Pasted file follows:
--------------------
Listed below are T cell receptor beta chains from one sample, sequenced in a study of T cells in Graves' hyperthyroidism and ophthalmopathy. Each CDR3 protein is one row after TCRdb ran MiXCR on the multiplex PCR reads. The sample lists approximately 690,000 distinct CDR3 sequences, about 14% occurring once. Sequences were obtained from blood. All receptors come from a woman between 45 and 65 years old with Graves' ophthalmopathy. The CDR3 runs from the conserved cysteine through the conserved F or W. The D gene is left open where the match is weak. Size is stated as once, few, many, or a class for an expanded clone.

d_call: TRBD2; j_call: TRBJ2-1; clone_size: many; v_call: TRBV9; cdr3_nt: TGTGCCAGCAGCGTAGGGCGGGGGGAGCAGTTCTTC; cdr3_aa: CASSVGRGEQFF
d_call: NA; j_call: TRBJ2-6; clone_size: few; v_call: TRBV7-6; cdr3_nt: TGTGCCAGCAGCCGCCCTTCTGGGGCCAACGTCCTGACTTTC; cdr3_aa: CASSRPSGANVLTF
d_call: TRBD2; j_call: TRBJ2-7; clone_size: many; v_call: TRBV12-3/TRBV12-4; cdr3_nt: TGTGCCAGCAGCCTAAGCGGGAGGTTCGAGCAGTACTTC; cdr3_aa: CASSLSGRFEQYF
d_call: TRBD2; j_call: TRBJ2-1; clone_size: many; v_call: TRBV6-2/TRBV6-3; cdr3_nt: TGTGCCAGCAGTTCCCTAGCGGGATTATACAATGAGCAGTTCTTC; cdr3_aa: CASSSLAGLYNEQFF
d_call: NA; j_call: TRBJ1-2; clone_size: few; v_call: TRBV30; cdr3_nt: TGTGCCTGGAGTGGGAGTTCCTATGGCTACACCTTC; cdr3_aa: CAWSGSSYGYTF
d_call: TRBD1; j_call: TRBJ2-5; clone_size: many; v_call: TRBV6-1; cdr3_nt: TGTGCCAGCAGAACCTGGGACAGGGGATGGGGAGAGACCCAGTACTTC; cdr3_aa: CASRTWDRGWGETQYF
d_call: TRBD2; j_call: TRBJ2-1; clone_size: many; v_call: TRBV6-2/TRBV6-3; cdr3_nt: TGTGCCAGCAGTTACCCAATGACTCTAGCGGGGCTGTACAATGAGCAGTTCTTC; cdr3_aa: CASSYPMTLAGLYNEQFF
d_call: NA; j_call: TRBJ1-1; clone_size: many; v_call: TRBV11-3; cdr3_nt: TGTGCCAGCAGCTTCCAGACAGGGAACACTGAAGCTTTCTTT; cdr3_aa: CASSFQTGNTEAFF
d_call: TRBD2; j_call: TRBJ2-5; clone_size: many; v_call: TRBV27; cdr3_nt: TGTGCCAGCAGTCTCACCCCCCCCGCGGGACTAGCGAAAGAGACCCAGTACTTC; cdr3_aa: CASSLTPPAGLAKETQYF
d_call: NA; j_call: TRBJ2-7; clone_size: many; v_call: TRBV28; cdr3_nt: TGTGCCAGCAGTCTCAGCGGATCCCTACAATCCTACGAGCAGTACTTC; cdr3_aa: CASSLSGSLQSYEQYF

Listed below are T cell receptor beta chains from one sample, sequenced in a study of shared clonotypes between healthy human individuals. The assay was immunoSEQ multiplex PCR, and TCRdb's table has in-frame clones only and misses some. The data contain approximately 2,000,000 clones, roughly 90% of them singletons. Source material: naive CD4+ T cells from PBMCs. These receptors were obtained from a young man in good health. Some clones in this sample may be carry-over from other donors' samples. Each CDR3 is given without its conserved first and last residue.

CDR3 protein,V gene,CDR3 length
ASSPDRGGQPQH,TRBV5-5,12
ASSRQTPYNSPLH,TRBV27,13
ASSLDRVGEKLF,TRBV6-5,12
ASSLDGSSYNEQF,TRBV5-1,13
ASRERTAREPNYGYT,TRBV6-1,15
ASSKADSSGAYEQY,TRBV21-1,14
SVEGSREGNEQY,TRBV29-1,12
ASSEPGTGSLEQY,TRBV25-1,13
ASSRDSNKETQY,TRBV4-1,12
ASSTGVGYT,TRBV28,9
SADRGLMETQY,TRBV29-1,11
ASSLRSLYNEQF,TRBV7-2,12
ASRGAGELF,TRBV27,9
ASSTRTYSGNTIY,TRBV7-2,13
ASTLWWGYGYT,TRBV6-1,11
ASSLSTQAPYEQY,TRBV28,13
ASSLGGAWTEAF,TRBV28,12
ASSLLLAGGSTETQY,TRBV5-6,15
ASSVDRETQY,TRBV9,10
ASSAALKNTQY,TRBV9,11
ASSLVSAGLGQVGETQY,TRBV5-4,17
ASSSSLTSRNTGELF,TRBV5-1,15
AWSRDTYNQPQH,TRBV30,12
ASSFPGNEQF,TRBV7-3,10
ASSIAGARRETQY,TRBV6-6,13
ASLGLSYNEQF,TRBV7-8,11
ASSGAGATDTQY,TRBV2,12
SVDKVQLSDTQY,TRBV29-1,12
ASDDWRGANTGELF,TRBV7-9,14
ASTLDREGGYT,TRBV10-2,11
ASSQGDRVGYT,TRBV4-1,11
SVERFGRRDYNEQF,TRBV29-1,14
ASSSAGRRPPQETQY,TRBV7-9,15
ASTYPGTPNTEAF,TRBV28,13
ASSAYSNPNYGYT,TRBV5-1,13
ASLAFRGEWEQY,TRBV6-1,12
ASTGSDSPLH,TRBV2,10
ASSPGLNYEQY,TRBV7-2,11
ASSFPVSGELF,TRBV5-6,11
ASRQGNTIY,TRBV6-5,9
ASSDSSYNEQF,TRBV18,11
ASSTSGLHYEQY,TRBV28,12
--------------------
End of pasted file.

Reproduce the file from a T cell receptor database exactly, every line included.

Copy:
Listed below are T cell receptor beta chains from one sample, sequenced in a study of T cells in Graves' hyperthyroidism and ophthalmopathy. Each CDR3 protein is one row after TCRdb ran MiXCR on the multiplex PCR reads. The sample lists approximately 690,000 distinct CDR3 sequences, about 14% occurring once. Sequences were obtained from blood. All receptors come from a woman between 45 and 65 years old with Graves' ophthalmopathy. The CDR3 runs from the conserved cysteine through the conserved F or W. The D gene is left open where the match is weak. Size is stated as once, few, many, or a class for an expanded clone.

d_call: TRBD2; j_call: TRBJ2-1; clone_size: many; v_call: TRBV9; cdr3_nt: TGTGCCAGCAGCGTAGGGCGGGGGGAGCAGTTCTTC; cdr3_aa: CASSVGRGEQFF
d_call: NA; j_call: TRBJ2-6; clone_size: few; v_call: TRBV7-6; cdr3_nt: TGTGCCAGCAGCCGCCCTTCTGGGGCCAACGTCCTGACTTTC; cdr3_aa: CASSRPSGANVLTF
d_call: TRBD2; j_call: TRBJ2-7; clone_size: many; v_call: TRBV12-3/TRBV12-4; cdr3_nt: TGTGCCAGCAGCCTAAGCGGGAGGTTCGAGCAGTACTTC; cdr3_aa: CASSLSGRFEQYF
d_call: TRBD2; j_call: TRBJ2-1; clone_size: many; v_call: TRBV6-2/TRBV6-3; cdr3_nt: TGTGCCAGCAGTTCCCTAGCGGGATTATACAATGAGCAGTTCTTC; cdr3_aa: CASSSLAGLYNEQFF
d_call: NA; j_call: TRBJ1-2; clone_size: few; v_call: TRBV30; cdr3_nt: TGTGCCTGGAGTGGGAGTTCCTATGGCTACACCTTC; cdr3_aa: CAWSGSSYGYTF
d_call: TRBD1; j_call: TRBJ2-5; clone_size: many; v_call: TRBV6-1; cdr3_nt: TGTGCCAGCAGAACCTGGGACAGGGGATGGGGAGAGACCCAGTACTTC; cdr3_aa: CASRTWDRGWGETQYF
d_call: TRBD2; j_call: TRBJ2-1; clone_size: many; v_call: TRBV6-2/TRBV6-3; cdr3_nt: TGTGCCAGCAGTTACCCAATGACTCTAGCGGGGCTGTACAATGAGCAGTTCTTC; cdr3_aa: CASSYPMTLAGLYNEQFF
d_call: NA; j_call: TRBJ1-1; clone_size: many; v_call: TRBV11-3; cdr3_nt: TGTGCCAGCAGCTTCCAGACAGGGAACACTGAAGCTTTCTTT; cdr3_aa: CASSFQTGNTEAFF
d_call: TRBD2; j_call: TRBJ2-5; clone_size: many; v_call: TRBV27; cdr3_nt: TGTGCCAGCAGTCTCACCCCCCCCGCGGGACTAGCGAAAGAGACCCAGTACTTC; cdr3_aa: CASSLTPPAGLAKETQYF
d_call: NA; j_call: TRBJ2-7; clone_size: many; v_call: TRBV28; cdr3_nt: TGTGCCAGCAGTCTCAGCGGATCCCTACAATCCTACGAGCAGTACTTC; cdr3_aa: CASSLSGSLQSYEQYF

Listed below are T cell receptor beta chains from one sample, sequenced in a study of shared clonotypes between healthy human individuals. The assay was immunoSEQ multiplex PCR, and TCRdb's table has in-frame clones only and misses some. The data contain approximately 2,000,000 clones, roughly 90% of them singletons. Source material: naive CD4+ T cells from PBMCs. These receptors were obtained from a young man in good health. Some clones in this sample may be carry-over from other donors' samples. Each CDR3 is given without its conserved first and last residue.

CDR3 protein,V gene,CDR3 length
ASSPDRGGQPQH,TRBV5-5,12
ASSRQTPYNSPLH,TRBV27,13
ASSLDRVGEKLF,TRBV6-5,12
ASSLDGSSYNEQF,TRBV5-1,13
ASRERTAREPNYGYT,TRBV6-1,15
ASSKADSSGAYEQY,TRBV21-1,14
SVEGSREGNEQY,TRBV29-1,12
ASSEPGTGSLEQY,TRBV25-1,13
ASSRDSNKETQY,TRBV4-1,12
ASSTGVGYT,TRBV28,9
SADRGLMETQY,TRBV29-1,11
ASSLRSLYNEQF,TRBV7-2,12
ASRGAGELF,TRBV27,9
ASSTRTYSGNTIY,TRBV7-2,13
ASTLWWGYGYT,TRBV6-1,11
ASSLSTQAPYEQY,TRBV28,13
ASSLGGAWTEAF,TRBV28,12
ASSLLLAGGSTETQY,TRBV5-6,15
ASSVDRETQY,TRBV9,10
ASSAALKNTQY,TRBV9,11
ASSLVSAGLGQVGETQY,TRBV5-4,17
ASSSSLTSRNTGELF,TRBV5-1,15
AWSRDTYNQPQH,TRBV30,12
ASSFPGNEQF,TRBV7-3,10
ASSIAGARRETQY,TRBV6-6,13
ASLGLSYNEQF,TRBV7-8,11
ASSGAGATDTQY,TRBV2,12
SVDKVQLSDTQY,TRBV29-1,12
ASDDWRGANTGELF,TRBV7-9,14
ASTLDREGGYT,TRBV10-2,11
ASSQGDRVGYT,TRBV4-1,11
SVERFGRRDYNEQF,TRBV29-1,14
ASSSAGRRPPQETQY,TRBV7-9,15
ASTYPGTPNTEAF,TRBV28,13
ASSAYSNPNYGYT,TRBV5-1,13
ASLAFRGEWEQY,TRBV6-1,12
ASTGSDSPLH,TRBV2,10
ASSPGLNYEQY,TRBV7-2,11
ASSFPVSGELF,TRBV5-6,11
ASRQGNTIY,TRBV6-5,9
ASSDSSYNEQF,TRBV18,11
ASSTSGLHYEQY,TRBV28,12